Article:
Companies or governments issues bonds as a way of raising funds. They borrow funds from investors in the form of bonds, making it a form of debt. When you purchase a bond, the issuer is legally obliged to pay you regular interest and at the bond’s maturity, pay back the face value of the bond to you.
Bonds are issued by many companies – from well known companies such as BHP, Qantas and Commonwealth Bank to smaller companies such as G8 Education and Praeco.
Over 300 bonds are available via FIIG’s DirectBonds Service. Wholesale qualified investors can also invest in foreign currency denominated bonds, including USD, GBP and Euro bonds.
When you purchase a bond, the issuer is legally obliged to pay you regular interest (referred to as coupons) and at the bond’s maturity, the face value of the bond (which is the price the bond was issued at – usually $100) must be paid back to you.
There are two main differences between corporate bonds and term deposits. Firstly, term deposits are only issued by banks and other financial institutions , whilst corporate bonds are issued by a more diverse range of companies across different sectors including retail, technology, transport and infrastructure. Secondly, term deposits must be held until they mature, whilst corporate bonds can be bought and sold when it suits you any time prior to maturity.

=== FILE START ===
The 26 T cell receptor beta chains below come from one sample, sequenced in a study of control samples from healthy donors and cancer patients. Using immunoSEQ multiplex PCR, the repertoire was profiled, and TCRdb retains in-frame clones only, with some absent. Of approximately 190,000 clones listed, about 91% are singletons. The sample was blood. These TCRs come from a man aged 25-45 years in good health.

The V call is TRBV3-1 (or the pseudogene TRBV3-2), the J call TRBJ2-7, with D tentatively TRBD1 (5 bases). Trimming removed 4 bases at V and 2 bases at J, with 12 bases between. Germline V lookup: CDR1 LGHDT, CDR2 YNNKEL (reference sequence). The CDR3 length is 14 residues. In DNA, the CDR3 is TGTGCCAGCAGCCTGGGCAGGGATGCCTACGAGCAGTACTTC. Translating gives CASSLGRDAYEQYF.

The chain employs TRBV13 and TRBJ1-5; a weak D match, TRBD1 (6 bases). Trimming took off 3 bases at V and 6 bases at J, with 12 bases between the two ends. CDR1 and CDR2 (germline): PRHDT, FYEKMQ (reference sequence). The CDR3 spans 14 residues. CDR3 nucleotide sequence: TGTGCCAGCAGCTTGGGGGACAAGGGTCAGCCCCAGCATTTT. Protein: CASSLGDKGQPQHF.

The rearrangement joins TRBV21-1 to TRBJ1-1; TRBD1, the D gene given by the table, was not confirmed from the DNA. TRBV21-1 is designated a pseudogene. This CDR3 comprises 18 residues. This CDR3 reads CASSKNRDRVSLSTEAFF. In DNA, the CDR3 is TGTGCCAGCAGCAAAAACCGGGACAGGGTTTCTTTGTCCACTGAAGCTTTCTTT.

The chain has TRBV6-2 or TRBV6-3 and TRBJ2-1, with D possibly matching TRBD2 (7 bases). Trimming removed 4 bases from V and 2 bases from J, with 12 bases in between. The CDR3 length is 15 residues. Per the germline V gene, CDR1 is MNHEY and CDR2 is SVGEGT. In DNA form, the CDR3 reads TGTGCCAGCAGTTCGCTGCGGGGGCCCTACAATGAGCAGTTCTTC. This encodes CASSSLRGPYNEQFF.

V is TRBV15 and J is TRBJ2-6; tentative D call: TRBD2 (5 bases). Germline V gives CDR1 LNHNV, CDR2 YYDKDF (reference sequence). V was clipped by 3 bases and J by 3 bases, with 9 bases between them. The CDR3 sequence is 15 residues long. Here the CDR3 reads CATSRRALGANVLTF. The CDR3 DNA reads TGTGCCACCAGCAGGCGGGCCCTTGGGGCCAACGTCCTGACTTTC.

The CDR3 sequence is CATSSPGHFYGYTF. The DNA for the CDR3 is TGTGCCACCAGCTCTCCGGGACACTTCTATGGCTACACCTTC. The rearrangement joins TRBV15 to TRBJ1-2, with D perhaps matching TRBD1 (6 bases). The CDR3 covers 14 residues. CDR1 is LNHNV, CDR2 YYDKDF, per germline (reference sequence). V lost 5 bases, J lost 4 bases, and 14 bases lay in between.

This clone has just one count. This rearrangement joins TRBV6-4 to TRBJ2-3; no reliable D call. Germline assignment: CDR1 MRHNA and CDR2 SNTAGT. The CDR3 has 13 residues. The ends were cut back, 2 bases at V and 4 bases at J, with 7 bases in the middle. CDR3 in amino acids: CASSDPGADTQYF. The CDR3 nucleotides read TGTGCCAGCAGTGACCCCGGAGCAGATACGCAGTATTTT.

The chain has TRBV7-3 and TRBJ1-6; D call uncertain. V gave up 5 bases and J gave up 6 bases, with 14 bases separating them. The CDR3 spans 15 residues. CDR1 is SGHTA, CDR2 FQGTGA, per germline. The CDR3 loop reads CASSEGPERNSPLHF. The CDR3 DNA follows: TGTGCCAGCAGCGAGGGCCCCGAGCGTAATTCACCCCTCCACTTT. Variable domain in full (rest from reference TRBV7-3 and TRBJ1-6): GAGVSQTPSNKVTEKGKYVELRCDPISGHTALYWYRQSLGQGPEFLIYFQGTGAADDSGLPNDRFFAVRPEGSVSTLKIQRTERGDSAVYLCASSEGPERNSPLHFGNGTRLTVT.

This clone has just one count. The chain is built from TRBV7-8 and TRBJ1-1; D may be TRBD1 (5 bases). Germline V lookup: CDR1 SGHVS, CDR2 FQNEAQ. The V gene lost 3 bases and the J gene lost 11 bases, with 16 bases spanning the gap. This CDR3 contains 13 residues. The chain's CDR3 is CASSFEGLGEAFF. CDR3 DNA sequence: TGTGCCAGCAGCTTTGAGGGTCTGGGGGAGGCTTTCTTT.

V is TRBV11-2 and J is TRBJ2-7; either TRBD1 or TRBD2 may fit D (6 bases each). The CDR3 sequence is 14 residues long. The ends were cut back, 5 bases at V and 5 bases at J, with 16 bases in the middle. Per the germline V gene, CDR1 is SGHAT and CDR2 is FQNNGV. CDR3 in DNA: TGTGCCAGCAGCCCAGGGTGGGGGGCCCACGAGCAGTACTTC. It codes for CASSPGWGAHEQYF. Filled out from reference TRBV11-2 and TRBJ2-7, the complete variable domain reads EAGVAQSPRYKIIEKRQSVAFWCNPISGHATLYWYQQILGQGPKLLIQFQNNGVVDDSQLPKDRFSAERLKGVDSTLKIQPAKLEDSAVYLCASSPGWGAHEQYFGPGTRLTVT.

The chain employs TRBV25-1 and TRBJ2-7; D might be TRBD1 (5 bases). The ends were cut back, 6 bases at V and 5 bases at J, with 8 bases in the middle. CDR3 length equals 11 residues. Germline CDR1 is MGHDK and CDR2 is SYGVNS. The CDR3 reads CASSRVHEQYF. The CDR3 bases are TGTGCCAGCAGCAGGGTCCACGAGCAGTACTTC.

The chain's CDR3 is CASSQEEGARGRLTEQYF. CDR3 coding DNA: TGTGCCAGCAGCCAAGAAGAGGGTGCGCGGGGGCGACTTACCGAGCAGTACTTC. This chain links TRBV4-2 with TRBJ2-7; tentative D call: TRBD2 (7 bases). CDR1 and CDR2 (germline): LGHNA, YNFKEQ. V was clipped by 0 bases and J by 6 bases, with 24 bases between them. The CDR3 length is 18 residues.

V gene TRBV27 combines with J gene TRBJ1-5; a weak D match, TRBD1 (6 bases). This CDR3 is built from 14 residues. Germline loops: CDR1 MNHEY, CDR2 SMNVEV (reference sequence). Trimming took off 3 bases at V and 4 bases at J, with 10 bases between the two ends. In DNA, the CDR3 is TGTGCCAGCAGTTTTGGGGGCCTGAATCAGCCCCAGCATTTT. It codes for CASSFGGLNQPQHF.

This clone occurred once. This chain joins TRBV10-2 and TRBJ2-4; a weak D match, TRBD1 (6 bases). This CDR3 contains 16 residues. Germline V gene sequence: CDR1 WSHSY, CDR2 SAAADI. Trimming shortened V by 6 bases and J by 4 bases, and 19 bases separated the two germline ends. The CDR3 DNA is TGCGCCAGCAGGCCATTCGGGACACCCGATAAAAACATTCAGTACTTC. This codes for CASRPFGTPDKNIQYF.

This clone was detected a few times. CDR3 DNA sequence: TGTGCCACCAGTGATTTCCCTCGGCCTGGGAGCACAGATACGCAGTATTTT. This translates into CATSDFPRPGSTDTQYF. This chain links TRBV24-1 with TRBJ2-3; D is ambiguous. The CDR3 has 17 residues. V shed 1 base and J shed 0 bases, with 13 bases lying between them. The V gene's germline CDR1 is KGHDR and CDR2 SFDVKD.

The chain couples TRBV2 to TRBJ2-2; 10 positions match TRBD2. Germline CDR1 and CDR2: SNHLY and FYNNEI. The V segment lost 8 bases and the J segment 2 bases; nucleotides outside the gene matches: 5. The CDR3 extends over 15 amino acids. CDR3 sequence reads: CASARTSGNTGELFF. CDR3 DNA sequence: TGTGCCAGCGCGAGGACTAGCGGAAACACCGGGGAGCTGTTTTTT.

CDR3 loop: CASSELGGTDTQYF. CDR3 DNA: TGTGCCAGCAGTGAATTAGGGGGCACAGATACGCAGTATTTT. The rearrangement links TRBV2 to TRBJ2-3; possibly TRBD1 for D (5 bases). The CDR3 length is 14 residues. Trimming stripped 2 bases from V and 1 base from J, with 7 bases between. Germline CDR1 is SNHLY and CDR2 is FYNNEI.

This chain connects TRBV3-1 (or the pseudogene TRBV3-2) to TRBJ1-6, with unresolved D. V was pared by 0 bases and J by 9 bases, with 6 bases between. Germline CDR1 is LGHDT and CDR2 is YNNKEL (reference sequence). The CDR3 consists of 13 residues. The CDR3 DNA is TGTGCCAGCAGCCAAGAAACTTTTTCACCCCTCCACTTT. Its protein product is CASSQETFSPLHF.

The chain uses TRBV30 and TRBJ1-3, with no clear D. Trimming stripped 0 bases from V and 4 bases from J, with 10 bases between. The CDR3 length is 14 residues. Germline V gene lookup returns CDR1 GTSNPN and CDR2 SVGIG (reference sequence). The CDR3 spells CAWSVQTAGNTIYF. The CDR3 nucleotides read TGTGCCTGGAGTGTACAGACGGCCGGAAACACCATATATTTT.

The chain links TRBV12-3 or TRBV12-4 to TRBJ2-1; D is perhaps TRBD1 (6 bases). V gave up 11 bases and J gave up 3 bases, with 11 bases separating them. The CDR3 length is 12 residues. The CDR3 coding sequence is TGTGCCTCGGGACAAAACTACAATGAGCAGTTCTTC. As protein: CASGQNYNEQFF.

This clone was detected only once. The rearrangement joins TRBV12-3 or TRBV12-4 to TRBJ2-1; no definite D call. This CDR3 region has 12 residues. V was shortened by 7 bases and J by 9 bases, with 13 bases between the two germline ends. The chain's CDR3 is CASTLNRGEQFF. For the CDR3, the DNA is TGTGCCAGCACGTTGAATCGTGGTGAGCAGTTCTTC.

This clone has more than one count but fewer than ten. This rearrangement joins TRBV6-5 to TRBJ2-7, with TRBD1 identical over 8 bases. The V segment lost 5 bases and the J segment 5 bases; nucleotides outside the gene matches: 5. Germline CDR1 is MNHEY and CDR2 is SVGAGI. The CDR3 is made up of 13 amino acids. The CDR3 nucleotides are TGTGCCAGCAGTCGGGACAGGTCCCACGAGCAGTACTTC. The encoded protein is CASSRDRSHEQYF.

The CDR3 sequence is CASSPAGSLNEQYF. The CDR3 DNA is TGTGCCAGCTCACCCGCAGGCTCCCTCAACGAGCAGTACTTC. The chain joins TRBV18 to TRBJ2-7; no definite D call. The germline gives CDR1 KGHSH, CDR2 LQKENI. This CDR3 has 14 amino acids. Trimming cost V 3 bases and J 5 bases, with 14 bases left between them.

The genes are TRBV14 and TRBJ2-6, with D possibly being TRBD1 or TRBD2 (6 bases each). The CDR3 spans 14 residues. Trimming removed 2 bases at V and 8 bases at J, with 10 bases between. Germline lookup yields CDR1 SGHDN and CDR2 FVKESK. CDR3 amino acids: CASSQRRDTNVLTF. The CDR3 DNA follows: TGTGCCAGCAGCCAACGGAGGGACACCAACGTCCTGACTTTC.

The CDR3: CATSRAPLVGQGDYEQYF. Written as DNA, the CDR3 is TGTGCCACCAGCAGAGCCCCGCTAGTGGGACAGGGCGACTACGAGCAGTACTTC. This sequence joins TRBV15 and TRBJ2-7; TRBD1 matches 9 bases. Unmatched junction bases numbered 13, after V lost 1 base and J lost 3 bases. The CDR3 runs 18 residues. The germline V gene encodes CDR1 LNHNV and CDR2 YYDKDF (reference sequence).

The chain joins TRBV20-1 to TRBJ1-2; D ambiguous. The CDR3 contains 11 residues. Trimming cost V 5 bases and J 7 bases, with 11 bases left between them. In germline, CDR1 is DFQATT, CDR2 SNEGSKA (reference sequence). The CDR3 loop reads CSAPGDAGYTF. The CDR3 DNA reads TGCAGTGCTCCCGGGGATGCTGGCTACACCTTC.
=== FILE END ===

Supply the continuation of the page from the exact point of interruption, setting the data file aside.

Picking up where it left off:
When you purchase shares in a company, you become a part owner of that company and there’s no certainty of income via dividends. With corporate bonds, you lend money to the company that issues the bond and it is legally required to pay you regular interest and repay the face value of the bond when the bond matures. This means that investing in a company’s bond is a lower risk than owning its equity or shares.
Another major difference between shares and bonds is that shares are generally traded on an open exchange such as the ASX, whereas the majority of corporate bonds are traded on the Over the Counter market.